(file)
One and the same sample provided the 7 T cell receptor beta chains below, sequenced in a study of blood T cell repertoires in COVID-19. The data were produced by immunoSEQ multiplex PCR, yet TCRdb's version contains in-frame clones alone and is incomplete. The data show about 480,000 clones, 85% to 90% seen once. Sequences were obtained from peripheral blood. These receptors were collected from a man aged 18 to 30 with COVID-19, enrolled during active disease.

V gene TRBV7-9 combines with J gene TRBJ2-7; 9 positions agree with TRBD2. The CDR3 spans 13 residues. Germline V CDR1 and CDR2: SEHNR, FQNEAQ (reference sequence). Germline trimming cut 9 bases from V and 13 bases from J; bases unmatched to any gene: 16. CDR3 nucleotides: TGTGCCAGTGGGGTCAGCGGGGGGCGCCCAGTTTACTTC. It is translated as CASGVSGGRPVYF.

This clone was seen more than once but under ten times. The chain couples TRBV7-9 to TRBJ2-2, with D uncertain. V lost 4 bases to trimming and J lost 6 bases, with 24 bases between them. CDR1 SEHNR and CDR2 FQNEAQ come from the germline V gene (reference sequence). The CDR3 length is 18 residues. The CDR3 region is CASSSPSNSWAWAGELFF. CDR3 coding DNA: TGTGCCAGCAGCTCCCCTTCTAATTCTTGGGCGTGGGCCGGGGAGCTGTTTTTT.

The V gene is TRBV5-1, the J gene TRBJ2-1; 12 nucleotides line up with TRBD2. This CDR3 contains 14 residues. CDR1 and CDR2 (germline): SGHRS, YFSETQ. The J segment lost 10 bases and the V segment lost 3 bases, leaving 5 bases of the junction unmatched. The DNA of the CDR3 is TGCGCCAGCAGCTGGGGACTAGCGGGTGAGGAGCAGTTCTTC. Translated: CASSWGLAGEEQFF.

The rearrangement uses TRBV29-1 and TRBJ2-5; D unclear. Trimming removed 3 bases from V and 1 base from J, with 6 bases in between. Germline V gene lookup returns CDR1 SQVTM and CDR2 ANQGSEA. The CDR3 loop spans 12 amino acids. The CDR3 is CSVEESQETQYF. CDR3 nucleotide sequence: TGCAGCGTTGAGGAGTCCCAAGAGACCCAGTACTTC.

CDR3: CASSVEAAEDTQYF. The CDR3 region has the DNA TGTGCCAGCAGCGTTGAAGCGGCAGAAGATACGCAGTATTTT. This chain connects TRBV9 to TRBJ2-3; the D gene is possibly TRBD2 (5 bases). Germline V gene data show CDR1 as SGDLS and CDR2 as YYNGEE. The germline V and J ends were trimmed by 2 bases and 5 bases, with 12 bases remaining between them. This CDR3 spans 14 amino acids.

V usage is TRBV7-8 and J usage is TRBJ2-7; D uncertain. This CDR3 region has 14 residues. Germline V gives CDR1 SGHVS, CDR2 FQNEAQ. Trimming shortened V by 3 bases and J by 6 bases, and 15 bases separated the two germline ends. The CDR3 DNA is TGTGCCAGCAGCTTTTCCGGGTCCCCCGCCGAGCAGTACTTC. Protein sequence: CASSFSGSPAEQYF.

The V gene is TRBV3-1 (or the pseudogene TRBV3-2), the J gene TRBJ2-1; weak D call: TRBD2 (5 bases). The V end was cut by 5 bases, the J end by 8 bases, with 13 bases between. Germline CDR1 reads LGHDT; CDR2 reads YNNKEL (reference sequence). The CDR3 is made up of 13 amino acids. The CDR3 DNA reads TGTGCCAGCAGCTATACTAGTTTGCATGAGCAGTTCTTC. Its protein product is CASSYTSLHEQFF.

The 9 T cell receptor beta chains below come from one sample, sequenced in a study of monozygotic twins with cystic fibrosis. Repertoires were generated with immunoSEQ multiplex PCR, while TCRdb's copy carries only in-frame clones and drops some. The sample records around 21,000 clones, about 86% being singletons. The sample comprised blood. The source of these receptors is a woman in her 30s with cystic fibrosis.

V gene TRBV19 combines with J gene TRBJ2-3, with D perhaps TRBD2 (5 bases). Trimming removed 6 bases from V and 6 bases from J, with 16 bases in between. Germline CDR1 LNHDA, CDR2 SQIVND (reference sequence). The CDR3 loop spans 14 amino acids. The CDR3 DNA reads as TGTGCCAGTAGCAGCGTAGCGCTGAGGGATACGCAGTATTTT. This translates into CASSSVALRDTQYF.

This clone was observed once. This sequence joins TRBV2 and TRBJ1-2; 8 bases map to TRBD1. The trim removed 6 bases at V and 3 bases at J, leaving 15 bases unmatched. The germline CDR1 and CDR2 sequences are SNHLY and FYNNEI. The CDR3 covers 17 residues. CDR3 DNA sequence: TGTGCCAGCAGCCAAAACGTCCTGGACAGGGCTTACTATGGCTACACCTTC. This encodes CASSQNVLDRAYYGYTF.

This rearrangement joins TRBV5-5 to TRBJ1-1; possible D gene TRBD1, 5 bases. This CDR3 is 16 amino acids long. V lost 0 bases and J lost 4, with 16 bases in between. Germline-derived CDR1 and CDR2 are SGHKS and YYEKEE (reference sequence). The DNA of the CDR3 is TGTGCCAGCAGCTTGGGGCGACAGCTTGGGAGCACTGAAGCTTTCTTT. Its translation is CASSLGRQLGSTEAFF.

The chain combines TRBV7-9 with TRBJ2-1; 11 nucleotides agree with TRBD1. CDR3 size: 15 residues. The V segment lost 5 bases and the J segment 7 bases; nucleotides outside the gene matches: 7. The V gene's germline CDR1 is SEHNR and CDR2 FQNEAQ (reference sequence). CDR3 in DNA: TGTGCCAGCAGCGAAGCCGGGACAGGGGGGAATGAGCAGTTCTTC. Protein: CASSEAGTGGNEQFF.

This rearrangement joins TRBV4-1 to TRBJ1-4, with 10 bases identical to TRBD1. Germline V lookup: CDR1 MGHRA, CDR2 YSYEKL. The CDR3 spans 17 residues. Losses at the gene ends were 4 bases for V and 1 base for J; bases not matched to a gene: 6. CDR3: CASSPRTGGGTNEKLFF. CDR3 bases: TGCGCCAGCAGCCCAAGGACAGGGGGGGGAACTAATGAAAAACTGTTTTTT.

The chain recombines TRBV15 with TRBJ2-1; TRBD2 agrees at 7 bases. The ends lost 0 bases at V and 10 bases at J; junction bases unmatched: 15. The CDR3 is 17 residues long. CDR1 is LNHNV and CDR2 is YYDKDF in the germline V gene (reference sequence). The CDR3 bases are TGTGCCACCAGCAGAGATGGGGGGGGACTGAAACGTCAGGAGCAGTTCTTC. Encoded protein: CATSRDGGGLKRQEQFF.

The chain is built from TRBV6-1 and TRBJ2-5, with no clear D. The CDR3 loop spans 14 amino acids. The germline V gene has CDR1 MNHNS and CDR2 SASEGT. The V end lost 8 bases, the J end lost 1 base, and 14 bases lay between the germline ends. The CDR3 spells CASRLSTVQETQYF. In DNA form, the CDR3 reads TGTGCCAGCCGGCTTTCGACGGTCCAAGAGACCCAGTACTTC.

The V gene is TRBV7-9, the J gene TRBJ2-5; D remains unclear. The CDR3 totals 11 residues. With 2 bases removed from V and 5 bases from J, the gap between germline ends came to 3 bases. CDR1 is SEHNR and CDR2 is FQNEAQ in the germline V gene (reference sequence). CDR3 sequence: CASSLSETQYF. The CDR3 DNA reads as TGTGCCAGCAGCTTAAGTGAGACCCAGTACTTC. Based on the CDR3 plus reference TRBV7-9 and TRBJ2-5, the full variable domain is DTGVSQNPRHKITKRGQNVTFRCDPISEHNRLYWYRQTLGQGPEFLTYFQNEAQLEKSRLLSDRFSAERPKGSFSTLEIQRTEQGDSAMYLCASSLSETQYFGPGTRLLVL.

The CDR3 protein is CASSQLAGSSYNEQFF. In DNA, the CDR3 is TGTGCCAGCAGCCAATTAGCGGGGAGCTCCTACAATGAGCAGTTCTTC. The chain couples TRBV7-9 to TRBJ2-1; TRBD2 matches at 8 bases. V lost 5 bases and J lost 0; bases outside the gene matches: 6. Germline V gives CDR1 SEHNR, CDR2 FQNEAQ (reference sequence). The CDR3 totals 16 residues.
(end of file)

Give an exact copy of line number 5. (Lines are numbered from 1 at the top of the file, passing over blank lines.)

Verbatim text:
The rearrangement uses TRBV29-1 and TRBJ2-5; D unclear. Trimming removed 3 bases from V and 1 base from J, with 6 bases in between. Germline V gene lookup returns CDR1 SQVTM and CDR2 ANQGSEA. The CDR3 loop spans 12 amino acids. The CDR3 is CSVEESQETQYF. CDR3 nucleotide sequence: TGCAGCGTTGAGGAGTCCCAAGAGACCCAGTACTTC.